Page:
INTERNSHIP: Visual Arts and Climate Change Adaptation

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While studying on our Masters programme in History of Art, MSc Collecting and Provenance student Justyna Ładosz is completing an internship with local charity Creative Carbon Scotland. Here she tells us about her experience.

Over the last six months I have been working as the Arts and Adaptation Research Intern for Creative Carbon Scotland (CCS). CCS is a charity working across Scotland, which aims to increase collaboration between the cultural and sustainability sectors. My job was to create a report that would illuminate the current position of Visual Art Organisations in relation to climate change and adaptation, and develop a programme of possible adaptation strategies and advice that was applicable to the Visual Arts sector. It was recognised by CCS that while many organisations engage with climate change on a mitigation level (reducing greenhouse gas emissions by reducing their energy and water use, reducing travel by car and plane, and going ‘plastic free’), not many are preparing for the climate change already happening. There was therefore a need to know how resilient the sector is and what adaptation strategies will be most suitable to it.

Why adapt? The most recent IPCC report (Intragovernmental Panel on Climate Change 2018) emphasised that:

“Warming from anthropogenic emissions from the pre-industrial period to the present will persist for centuries to millennia and will continue to cause further long-term changes in the climate system, such as sea level rise, with associated impacts.”


(IPCC 2018: A.2).

The current mitigation fight is to stop the rate of global warming before it reaches 2°C (IPCC 2018: A.3). Basically, our climate will change no matter how much we reduce carbon emissions; but we do have control over the extent of the change. Even if carbon emissions would suddenly stop on a global scale right now, our climate would still change. This is not to say that we should abandon mitigation, as there is a stark difference in impacts on human societies and the globe between warming of 1.5°C and warming of 2°C. The report I am writing simply recognises that the warming is already happening and is something we must prepare for. The easiest way to identify the impact of climate change is to identify vulnerabilities one is currently facing. Climate change will amplify most of these.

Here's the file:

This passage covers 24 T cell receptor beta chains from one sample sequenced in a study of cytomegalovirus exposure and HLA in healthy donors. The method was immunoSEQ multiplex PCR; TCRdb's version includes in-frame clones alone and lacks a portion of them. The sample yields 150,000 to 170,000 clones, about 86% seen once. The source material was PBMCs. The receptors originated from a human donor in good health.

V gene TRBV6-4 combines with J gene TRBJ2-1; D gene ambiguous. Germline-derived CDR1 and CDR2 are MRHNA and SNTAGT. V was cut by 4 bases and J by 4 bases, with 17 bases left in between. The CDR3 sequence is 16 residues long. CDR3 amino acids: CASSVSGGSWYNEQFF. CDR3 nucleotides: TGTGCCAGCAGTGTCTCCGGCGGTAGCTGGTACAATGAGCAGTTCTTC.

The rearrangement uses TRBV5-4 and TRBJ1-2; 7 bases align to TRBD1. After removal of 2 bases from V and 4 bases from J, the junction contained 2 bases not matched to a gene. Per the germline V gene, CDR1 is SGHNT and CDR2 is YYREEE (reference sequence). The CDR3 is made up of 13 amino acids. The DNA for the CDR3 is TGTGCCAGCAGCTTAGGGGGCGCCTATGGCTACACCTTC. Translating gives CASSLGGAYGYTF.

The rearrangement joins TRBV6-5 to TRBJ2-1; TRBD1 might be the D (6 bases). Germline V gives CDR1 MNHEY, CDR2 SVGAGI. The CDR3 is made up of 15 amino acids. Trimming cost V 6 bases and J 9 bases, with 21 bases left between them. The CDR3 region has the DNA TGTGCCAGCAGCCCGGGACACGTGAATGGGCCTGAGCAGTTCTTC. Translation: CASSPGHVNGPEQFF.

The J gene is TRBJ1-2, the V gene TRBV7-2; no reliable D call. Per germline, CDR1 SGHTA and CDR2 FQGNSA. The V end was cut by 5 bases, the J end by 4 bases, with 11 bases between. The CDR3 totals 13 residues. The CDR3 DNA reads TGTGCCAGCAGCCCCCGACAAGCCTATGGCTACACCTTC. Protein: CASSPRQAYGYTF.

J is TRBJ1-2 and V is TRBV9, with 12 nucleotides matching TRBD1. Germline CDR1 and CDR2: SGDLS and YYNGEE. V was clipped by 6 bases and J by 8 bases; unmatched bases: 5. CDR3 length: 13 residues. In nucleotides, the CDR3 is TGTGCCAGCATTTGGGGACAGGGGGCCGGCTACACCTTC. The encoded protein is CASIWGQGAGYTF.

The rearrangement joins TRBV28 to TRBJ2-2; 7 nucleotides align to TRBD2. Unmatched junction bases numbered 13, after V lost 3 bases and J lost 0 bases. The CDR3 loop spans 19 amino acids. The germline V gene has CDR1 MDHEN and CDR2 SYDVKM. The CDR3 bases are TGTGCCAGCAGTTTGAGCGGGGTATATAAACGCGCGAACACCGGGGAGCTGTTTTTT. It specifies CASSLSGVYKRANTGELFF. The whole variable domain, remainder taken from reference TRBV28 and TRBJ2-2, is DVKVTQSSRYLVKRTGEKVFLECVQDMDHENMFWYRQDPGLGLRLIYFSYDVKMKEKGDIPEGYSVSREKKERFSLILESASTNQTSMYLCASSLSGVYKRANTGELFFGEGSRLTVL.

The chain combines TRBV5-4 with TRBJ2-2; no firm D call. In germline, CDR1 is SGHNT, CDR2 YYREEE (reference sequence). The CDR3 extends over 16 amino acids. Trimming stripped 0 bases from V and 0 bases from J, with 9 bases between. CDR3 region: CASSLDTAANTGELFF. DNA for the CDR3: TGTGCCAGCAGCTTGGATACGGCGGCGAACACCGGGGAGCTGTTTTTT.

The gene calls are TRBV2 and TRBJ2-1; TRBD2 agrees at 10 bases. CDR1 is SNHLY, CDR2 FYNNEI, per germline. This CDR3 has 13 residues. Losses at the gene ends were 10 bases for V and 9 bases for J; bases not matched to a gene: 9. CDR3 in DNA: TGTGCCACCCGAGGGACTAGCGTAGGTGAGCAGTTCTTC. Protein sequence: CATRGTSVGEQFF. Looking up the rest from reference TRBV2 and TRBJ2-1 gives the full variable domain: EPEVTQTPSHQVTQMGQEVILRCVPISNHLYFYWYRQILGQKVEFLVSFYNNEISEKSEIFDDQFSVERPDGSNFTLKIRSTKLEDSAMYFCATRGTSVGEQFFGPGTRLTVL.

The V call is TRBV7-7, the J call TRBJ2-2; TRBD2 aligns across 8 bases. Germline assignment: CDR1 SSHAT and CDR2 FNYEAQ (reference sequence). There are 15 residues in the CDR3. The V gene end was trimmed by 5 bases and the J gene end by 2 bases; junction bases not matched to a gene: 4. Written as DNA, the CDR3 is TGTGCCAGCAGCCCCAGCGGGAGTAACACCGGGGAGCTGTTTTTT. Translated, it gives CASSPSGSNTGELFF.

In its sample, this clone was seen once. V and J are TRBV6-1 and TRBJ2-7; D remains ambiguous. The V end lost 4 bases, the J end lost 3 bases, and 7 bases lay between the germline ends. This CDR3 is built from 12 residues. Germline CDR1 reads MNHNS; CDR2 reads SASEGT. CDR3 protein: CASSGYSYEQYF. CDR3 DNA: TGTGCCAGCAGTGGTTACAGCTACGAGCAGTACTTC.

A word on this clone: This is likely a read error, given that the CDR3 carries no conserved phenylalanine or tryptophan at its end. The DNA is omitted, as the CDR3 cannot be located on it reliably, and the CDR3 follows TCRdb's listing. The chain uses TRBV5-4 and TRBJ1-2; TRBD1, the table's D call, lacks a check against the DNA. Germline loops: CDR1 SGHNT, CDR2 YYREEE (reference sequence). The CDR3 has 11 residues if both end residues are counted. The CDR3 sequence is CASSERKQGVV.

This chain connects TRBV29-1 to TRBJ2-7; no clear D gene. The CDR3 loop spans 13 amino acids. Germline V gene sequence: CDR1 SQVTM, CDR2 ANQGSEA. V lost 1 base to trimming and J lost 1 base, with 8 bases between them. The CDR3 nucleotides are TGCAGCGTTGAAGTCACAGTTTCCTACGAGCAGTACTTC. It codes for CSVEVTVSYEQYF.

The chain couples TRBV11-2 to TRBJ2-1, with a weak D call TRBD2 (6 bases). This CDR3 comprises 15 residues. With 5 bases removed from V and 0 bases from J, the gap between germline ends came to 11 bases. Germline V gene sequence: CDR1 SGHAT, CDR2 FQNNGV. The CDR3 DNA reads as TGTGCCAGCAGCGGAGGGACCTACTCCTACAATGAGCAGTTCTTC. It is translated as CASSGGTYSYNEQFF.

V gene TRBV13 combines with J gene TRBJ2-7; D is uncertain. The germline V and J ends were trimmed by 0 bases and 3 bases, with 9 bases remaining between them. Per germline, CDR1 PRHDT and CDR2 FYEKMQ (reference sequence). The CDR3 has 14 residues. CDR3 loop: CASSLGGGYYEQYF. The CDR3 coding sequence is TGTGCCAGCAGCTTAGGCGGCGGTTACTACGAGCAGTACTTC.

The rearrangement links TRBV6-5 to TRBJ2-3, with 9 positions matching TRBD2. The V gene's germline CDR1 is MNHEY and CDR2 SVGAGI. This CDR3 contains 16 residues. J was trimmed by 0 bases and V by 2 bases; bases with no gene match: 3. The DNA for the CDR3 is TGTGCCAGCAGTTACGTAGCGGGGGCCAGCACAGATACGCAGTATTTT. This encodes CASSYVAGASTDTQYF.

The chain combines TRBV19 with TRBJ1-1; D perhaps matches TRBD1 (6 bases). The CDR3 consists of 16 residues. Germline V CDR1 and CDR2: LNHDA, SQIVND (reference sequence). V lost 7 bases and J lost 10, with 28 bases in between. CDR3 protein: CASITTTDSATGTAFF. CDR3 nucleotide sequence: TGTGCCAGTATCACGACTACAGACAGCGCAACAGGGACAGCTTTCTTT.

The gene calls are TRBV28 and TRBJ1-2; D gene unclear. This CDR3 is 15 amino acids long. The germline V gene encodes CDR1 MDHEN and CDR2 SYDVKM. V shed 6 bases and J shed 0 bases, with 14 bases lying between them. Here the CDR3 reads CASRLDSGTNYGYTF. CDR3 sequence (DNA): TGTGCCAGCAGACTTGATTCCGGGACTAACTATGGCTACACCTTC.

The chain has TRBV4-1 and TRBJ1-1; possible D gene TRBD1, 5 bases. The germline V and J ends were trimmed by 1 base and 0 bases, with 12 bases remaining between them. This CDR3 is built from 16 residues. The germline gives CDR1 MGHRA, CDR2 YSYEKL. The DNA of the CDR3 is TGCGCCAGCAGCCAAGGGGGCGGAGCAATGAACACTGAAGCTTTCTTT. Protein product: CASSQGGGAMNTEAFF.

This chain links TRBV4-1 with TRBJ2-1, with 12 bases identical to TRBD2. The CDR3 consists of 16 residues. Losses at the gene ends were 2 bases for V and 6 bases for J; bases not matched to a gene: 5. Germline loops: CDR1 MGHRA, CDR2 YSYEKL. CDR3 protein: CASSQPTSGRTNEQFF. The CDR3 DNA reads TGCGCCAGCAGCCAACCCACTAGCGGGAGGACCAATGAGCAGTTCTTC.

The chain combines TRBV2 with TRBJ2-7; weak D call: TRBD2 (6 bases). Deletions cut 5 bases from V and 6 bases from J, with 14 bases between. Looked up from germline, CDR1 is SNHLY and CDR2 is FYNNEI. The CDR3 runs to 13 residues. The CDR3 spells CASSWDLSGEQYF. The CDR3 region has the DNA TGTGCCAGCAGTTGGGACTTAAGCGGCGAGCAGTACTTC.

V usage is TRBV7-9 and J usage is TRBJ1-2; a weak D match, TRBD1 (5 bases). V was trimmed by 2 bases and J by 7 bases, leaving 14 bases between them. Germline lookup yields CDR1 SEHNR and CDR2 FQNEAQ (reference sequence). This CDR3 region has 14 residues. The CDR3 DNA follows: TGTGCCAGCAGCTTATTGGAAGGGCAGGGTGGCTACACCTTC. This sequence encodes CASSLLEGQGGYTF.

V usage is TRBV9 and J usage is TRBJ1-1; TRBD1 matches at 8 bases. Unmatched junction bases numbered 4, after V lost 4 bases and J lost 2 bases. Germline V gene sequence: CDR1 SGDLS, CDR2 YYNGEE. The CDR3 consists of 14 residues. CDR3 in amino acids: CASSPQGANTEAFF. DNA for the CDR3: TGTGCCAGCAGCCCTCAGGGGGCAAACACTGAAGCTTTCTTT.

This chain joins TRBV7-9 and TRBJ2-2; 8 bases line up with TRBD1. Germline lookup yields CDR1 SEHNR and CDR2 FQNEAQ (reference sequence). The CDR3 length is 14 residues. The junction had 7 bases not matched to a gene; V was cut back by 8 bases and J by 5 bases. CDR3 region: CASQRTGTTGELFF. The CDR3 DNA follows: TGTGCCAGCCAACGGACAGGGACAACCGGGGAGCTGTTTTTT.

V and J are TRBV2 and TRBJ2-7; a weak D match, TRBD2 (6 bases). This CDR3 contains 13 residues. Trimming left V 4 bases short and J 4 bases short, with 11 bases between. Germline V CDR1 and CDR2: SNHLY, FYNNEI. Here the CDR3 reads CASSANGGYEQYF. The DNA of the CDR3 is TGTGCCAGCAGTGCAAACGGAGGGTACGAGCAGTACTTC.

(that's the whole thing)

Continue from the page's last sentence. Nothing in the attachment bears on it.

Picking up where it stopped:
Over the past six months, I conducted interviews with stakeholders in the Visual Arts sector, which enabled me to understand the needs and particular challenges of the sector much better. This was vital and allowed me to choose adaptation recommendations for the report which will actually be useful to the sector. While it was encouraging to see how many organisations were engaging with climate change and were passionate about mitigation, it also became clear that the sector will face many challenges in the future. Visual Arts organisations have unique aims, which can be summarised as facilitation of the creation of art, safeguarding the art, and engaging people with the art. Each of these aims has particular vulnerabilities which will be impacted by climate change. The operational model of VAOs means that they are often working on a big scale, but have small numbers of staff. Largely charitable organisations, they rely on donations, grants and public funding and they are not focused on profit. Indeed, the lack of finances emerged as one of the key obstacles.

During this time, I have also been conducting ‘desk-based’ research, trawling through scholarly articles on climate change, global warming, sustainability, resilience and adaptation methods. I have also consulted countless numbers of government, NGO and organizational reports, looking for adaptation recommendations that would be applicable to visual arts organisations. The project will culminate in a report on recommendations such as importance of monitoring and maintenance, the importance of disaster protocols, inclusion of green spaces, and many others, to be published soon by CCS. The main message which emerged from my research is behavioural change is required. In other words, VAOs and our society at large needs to adapt the way we live and function.

PHOTO GALLERY

Bibliography
IPCC, 2018. ‘Summary for Policymakers’ In: Global warming of 1.5°C. An IPCC Special Report on the impacts of global warming of 1.5°C above pre-industrial levels and related global greenhouse gas emission pathways, in the context of strengthening the global response to the threat of climate change, sustainable development, and efforts to eradicate poverty [V. Masson-Delmotte, P. Zhai, H. O. Pörtner, D. Roberts, J. Skea, P.R. Shukla, A. Pirani, W. Moufouma-Okia, C. Péan, R. Pidcock, S. Connors, J. B. R. Matthews, Y. Chen, X. Zhou, M. I. Gomis, E. Lonnoy, T. Maycock, M. Tignor, T. Waterfield (eds.)]. World Meteorological Organization, Geneva, Switzerland, 32 pp. Available at: https://www.ipcc.ch/sr15/chapter/summary-for-policy-makers/

LINK: European Environment Agency – Climate change adaptation in cities

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